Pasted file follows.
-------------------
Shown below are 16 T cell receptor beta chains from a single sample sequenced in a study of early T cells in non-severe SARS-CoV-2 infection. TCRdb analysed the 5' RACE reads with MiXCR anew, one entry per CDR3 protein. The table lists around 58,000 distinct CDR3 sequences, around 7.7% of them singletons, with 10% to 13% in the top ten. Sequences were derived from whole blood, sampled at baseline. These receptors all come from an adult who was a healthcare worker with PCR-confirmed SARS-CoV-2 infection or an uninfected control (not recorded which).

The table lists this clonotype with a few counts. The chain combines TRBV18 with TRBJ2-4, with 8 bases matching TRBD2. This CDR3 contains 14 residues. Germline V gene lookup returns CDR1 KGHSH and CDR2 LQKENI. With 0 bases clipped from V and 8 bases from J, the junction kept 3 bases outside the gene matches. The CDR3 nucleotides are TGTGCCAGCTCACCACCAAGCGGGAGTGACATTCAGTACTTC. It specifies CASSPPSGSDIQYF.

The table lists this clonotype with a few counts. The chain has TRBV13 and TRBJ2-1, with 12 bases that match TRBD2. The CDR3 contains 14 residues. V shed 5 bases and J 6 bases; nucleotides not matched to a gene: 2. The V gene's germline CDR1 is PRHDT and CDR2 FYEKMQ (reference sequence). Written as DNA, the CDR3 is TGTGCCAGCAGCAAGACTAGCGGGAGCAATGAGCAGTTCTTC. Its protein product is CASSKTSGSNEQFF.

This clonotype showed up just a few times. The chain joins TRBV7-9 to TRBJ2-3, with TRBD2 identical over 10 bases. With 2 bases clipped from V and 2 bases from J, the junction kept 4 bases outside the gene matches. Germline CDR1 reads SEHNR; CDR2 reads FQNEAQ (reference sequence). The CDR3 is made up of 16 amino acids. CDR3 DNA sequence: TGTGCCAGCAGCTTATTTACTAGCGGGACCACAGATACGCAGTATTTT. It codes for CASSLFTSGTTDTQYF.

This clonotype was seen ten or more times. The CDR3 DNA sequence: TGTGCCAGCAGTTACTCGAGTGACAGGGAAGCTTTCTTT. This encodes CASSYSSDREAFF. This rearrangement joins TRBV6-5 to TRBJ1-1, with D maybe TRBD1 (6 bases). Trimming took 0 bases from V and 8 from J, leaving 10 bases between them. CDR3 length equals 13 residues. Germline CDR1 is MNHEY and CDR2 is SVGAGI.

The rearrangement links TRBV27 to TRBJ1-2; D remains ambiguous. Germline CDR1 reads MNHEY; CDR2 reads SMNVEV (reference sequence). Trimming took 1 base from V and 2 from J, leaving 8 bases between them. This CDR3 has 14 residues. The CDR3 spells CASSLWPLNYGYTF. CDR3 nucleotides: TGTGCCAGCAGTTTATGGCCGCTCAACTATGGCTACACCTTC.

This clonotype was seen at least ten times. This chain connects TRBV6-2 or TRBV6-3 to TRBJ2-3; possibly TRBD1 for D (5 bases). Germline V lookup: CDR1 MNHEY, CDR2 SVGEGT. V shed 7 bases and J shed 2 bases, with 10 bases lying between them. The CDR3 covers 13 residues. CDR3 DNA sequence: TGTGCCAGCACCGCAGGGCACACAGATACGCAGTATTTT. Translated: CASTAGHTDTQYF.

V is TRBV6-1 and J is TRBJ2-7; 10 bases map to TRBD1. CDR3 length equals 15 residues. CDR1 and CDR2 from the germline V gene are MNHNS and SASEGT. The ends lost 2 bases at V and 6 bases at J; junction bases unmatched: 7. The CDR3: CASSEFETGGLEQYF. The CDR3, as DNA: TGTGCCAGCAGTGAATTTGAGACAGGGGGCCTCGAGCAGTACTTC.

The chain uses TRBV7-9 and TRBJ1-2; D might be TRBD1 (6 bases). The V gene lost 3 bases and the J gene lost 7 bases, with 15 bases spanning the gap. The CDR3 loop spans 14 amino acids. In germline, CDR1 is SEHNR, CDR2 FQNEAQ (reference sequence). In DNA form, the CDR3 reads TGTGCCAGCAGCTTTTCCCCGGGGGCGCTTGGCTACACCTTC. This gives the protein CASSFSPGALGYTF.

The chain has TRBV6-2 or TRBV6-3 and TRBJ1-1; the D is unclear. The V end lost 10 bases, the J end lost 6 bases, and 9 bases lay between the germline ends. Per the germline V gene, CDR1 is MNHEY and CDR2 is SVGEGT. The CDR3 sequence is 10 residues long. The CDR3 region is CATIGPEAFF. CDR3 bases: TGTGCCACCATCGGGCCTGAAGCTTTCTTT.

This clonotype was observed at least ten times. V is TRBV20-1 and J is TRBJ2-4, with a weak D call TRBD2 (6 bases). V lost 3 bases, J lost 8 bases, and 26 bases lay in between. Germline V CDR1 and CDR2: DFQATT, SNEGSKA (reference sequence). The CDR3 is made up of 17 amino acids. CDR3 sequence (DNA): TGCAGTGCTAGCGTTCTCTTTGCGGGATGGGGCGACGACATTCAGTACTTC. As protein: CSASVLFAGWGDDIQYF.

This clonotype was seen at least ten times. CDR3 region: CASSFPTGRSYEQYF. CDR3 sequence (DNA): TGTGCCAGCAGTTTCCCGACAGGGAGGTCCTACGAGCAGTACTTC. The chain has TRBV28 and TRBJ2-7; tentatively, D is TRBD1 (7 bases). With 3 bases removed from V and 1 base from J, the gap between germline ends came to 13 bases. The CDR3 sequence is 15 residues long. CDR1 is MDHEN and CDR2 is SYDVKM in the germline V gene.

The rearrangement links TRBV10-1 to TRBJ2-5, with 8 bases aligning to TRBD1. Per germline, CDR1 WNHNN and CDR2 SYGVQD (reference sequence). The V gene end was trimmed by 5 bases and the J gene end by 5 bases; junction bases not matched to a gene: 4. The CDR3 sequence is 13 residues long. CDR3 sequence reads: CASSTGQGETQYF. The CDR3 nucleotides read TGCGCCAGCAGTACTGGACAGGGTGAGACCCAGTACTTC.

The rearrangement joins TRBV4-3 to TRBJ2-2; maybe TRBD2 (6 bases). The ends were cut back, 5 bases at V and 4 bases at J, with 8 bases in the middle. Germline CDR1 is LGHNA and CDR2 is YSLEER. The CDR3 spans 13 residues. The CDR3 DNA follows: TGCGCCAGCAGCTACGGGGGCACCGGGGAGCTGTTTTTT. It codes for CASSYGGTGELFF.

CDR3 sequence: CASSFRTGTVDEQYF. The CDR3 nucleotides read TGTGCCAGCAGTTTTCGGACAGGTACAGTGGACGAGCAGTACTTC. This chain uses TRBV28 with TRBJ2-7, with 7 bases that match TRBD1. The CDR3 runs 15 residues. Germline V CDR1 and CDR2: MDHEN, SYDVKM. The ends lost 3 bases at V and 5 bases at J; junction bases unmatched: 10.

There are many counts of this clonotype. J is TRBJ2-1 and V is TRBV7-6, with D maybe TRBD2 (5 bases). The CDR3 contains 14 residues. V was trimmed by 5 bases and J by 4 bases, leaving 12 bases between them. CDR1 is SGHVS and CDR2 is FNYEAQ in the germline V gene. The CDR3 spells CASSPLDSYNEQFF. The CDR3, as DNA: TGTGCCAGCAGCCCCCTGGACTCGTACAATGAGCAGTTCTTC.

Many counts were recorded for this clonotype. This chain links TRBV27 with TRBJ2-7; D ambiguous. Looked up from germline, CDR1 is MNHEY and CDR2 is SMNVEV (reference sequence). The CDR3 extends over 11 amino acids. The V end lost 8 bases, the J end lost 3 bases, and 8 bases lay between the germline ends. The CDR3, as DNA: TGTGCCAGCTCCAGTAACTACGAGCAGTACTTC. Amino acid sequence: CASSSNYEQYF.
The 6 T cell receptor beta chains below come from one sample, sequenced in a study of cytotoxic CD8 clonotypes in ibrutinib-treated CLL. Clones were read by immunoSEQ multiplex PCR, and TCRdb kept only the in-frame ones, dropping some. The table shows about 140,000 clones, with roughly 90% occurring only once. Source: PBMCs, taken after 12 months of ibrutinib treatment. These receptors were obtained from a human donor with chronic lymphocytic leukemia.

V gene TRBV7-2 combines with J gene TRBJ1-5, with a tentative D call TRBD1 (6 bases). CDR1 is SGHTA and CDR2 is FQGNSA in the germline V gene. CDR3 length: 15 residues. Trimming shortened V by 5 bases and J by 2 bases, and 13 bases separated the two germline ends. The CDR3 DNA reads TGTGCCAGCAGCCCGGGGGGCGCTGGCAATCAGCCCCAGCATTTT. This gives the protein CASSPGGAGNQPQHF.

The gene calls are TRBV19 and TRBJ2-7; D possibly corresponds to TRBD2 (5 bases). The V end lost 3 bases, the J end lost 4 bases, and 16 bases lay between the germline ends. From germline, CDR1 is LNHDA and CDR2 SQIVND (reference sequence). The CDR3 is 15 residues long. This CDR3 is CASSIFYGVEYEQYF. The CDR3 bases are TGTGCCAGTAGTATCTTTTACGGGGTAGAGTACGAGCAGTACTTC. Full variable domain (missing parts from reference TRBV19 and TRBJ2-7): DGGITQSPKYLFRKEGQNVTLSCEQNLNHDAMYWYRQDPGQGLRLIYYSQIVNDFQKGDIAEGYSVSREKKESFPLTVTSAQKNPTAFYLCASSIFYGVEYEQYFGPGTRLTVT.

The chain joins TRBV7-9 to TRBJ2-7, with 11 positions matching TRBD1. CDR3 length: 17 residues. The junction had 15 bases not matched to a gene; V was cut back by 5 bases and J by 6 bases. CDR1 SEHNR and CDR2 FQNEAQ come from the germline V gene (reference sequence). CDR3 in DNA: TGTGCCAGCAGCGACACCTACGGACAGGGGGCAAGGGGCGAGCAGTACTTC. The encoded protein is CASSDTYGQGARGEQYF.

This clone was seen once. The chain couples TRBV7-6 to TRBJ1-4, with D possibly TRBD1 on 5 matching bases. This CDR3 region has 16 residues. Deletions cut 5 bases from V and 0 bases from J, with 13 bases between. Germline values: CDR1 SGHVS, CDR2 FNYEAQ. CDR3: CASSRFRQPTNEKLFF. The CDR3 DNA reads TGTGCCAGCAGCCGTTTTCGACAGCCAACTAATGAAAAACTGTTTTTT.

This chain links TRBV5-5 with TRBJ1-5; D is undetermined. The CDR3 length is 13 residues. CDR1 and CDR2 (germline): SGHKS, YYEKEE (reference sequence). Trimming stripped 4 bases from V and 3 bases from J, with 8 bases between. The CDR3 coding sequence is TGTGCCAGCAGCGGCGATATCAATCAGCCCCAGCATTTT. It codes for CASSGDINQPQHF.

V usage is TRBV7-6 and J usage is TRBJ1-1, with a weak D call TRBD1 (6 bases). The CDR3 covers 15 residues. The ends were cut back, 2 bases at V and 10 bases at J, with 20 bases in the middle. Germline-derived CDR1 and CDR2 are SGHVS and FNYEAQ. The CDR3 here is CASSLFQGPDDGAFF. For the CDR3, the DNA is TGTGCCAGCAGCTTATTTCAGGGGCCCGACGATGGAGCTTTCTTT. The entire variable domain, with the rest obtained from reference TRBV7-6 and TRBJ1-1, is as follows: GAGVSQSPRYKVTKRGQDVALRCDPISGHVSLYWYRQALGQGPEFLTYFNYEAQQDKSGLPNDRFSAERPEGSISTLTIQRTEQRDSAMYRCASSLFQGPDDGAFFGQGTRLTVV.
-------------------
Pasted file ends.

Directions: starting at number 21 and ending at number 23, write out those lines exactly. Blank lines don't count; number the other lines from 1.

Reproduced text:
The chain joins TRBV7-9 to TRBJ2-7, with 11 positions matching TRBD1. CDR3 length: 17 residues. The junction had 15 bases not matched to a gene; V was cut back by 5 bases and J by 6 bases. CDR1 SEHNR and CDR2 FQNEAQ come from the germline V gene (reference sequence). CDR3 in DNA: TGTGCCAGCAGCGACACCTACGGACAGGGGGCAAGGGGCGAGCAGTACTTC. The encoded protein is CASSDTYGQGARGEQYF.

This clone was seen once. The chain couples TRBV7-6 to TRBJ1-4, with D possibly TRBD1 on 5 matching bases. This CDR3 region has 16 residues. Deletions cut 5 bases from V and 0 bases from J, with 13 bases between. Germline values: CDR1 SGHVS, CDR2 FNYEAQ. CDR3: CASSRFRQPTNEKLFF. The CDR3 DNA reads TGTGCCAGCAGCCGTTTTCGACAGCCAACTAATGAAAAACTGTTTTTT.

This chain links TRBV5-5 with TRBJ1-5; D is undetermined. The CDR3 length is 13 residues. CDR1 and CDR2 (germline): SGHKS, YYEKEE (reference sequence). Trimming stripped 4 bases from V and 3 bases from J, with 8 bases between. The CDR3 coding sequence is TGTGCCAGCAGCGGCGATATCAATCAGCCCCAGCATTTT. It codes for CASSGDINQPQHF.